Adam Lambert fallout begins, but album soars
By Jill Serjeant
LOS ANGELES (Reuters) - Singer Adam Lambert was kicked off one morning TV show and snapped up by a rival on Tuesday after his sexually-charged performance on a live music awards show made him one of the most risky and sought-after celebrities in the United States.
As media watchers debated the merit of his act at Sunday's American Music Awards, the gay, glam rocker who finished as runner-up on TV show "American Idol" in May, saw downloads of his debut album soar online. Lambert also took to the airwaves to defend himself again, telling radio personality and "Idol" host Ryan Seacrest that he was "not a babysitter."
Lambert caused a furor at the American Music Awards (AMAs) with a rendition of his debut single, "For Your Entertainment" that included simulating oral sex and kissing a male keyboard player.
The ABC television network, which got more than 1,500 complaints after broadcasting the awards show, canceled Lambert's scheduled Wednesday appearance on its "Good Morning America" news and talk show.
"Given his controversial American Music Awards performance, we were concerned about airing a similar concert so early in the morning," an ABC News spokesperson said on Tuesday.
But CBS rival "The Early Show" booked Lambert for Wednesday morning. It said the singer would perform live and discuss his AMA appearance, parts of which were cut when the show aired later Sunday on the U.S. West Coast.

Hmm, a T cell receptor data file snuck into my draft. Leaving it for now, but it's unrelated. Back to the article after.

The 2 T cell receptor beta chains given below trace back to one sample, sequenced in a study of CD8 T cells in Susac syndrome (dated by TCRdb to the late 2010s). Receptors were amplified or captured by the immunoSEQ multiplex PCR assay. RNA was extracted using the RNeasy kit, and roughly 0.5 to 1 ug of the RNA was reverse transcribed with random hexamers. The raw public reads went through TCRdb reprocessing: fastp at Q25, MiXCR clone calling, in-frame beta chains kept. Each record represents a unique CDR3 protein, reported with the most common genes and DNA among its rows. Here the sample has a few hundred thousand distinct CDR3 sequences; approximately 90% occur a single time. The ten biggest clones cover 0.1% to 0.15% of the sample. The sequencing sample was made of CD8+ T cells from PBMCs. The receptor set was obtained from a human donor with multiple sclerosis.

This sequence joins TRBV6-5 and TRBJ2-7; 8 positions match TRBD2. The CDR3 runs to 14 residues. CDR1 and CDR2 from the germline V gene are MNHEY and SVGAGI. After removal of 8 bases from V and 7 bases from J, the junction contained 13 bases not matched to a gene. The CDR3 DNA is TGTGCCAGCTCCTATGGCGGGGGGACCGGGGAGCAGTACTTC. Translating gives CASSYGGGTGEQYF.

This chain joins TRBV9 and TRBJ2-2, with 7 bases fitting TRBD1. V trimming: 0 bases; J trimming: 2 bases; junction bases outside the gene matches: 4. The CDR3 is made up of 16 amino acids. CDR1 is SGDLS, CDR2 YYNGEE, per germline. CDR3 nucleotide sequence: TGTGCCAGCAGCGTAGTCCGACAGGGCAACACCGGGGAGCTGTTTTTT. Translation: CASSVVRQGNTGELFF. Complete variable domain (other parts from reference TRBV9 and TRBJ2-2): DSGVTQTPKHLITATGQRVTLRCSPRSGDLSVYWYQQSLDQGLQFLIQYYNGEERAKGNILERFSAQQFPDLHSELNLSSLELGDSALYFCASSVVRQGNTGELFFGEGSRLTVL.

Lambert, who is promoting his first album, titled "For Your Entertainment," will also appear as planned on the CBS "Late Show with David Letterman" on Wednesday night.
The singer said he respected but did not agree with ABC's decision to drop him. "They probably had a lot of pressure coming at them from certain people who weren't happy about it," he told Seacrest, Tuesday.
Lambert admitted he got carried away by the adrenaline of being on stage. "I don't feel I owe anyone an apology for anything. I performed, it was late night TV, I did something that female performers have been doing for years, no different. It's just the fact that I'm me and it's a little different for people. It's really not that big of a deal."
Lambert gained a huge following on "Idol" with his flamboyant costumes and vast vocal range. But he is now taking his first steps as a solo artist in the music business that is enduring a decade-long tailspin. U.S. album sales so far this year are down about 13 percent from the same period in 2008.
But one day after its release on Monday, Lambert's "For Your Entertainment" from Sony Music, soared to No.4 on Apple's iTunes album charts overtaking the soundtrack to the "Twilight" movie sequel "New Moon".
Media watchdog the Parents Television Council urged its members to complain to ABC, the corporate sponsors of the American Music Awards, and the Federal Communications Commission, which can impose fines on network broadcasters for airing indecent, obscene and profane material.
Apart from U.S. states in the central time zone -- such as Oklahoma, Iowa and Illinois -- Lambert's performance was aired outside the 6 am-10pm period in which the FCC considers children are likely to be watching.
(Editing by Bob Tourtellotte)